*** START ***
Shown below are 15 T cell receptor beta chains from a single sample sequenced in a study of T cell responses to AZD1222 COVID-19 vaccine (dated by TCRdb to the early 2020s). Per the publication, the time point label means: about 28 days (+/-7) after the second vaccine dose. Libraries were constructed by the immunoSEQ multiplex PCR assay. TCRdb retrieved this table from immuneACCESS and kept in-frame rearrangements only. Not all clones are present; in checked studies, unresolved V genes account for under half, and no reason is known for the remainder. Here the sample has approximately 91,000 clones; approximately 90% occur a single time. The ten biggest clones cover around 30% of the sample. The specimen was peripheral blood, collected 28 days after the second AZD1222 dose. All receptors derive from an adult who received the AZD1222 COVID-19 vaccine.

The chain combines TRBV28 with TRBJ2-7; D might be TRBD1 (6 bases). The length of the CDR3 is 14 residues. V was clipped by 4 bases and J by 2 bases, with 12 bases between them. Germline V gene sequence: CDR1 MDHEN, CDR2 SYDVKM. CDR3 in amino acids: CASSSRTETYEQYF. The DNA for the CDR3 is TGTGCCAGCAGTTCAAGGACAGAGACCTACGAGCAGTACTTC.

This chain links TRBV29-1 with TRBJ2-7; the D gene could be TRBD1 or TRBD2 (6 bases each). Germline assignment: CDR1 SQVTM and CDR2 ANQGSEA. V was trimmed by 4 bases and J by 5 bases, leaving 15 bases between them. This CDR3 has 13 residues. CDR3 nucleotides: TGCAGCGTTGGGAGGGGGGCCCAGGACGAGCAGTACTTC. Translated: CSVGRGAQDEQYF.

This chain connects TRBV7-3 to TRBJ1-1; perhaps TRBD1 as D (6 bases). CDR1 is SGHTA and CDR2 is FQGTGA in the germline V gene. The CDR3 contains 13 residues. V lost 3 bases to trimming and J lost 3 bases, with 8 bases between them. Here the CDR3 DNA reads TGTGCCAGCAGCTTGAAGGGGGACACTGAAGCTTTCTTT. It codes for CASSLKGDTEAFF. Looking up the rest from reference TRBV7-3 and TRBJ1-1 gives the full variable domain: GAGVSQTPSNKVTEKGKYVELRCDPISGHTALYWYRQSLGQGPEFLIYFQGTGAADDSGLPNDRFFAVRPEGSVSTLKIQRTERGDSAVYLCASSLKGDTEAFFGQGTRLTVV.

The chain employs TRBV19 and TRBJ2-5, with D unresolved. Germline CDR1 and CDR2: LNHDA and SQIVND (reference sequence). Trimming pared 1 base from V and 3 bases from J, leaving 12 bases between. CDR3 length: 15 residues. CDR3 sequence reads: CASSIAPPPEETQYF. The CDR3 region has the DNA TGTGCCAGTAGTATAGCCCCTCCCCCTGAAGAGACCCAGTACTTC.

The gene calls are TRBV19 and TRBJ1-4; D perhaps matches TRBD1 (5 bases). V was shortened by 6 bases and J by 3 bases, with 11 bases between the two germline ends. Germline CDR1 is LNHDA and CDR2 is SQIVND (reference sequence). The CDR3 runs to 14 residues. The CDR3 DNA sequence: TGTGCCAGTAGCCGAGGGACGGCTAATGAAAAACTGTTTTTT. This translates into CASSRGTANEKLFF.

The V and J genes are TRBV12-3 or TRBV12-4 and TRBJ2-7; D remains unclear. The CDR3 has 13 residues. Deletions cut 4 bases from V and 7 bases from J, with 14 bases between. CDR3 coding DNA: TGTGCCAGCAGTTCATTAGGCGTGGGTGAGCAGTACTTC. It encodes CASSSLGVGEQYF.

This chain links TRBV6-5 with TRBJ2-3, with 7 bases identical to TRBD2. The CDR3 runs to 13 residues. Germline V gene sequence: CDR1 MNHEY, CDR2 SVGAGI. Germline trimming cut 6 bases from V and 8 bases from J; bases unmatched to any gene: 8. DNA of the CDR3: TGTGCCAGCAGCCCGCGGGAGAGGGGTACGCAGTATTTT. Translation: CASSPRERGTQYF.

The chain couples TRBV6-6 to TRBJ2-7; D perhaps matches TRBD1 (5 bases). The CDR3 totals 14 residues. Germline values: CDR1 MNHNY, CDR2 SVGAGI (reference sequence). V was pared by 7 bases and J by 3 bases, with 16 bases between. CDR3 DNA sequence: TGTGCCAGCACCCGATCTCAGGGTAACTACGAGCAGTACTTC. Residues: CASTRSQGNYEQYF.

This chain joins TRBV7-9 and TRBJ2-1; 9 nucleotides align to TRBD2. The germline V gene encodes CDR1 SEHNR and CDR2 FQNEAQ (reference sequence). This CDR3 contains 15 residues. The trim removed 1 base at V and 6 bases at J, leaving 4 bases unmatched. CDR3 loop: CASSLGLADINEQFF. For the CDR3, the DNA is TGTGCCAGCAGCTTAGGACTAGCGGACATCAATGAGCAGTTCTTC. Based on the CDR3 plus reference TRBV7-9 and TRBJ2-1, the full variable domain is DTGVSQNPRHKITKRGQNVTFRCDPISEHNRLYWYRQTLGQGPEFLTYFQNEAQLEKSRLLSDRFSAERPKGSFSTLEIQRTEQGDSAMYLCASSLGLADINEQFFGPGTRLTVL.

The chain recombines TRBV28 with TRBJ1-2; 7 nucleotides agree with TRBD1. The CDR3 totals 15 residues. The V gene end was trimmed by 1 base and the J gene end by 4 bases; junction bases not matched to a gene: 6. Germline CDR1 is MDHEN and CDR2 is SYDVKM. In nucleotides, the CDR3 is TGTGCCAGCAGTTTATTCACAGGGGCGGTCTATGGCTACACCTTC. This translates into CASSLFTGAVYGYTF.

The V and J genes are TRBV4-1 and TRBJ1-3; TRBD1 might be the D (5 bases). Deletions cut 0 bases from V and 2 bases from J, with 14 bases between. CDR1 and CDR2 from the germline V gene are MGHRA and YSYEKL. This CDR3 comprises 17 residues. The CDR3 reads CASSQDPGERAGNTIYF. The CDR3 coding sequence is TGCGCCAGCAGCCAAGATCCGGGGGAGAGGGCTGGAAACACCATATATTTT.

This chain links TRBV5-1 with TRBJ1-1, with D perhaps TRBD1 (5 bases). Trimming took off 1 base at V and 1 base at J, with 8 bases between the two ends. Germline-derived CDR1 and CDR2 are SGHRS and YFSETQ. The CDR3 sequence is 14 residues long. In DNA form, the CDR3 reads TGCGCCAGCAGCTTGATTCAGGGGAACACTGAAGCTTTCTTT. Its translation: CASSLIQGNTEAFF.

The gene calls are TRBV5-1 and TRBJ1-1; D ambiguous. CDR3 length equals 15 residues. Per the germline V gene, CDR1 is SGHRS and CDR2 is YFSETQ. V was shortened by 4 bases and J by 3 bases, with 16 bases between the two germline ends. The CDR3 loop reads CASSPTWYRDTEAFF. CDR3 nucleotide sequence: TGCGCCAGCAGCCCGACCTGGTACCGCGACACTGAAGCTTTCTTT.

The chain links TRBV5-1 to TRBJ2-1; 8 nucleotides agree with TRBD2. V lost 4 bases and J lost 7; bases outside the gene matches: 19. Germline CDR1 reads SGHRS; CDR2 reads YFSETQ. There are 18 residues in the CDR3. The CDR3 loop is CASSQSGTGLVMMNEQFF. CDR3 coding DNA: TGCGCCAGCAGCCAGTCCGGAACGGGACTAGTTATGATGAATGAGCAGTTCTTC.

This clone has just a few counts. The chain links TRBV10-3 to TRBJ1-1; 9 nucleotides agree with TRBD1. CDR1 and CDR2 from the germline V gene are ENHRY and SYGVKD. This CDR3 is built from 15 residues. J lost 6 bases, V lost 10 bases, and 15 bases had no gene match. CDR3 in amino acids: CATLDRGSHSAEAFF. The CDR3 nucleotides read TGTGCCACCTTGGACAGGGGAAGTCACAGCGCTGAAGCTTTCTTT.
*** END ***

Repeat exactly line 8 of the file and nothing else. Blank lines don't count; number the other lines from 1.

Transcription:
This chain links TRBV6-5 with TRBJ2-3, with 7 bases identical to TRBD2. The CDR3 runs to 13 residues. Germline V gene sequence: CDR1 MNHEY, CDR2 SVGAGI. Germline trimming cut 6 bases from V and 8 bases from J; bases unmatched to any gene: 8. DNA of the CDR3: TGTGCCAGCAGCCCGCGGGAGAGGGGTACGCAGTATTTT. Translation: CASSPRERGTQYF.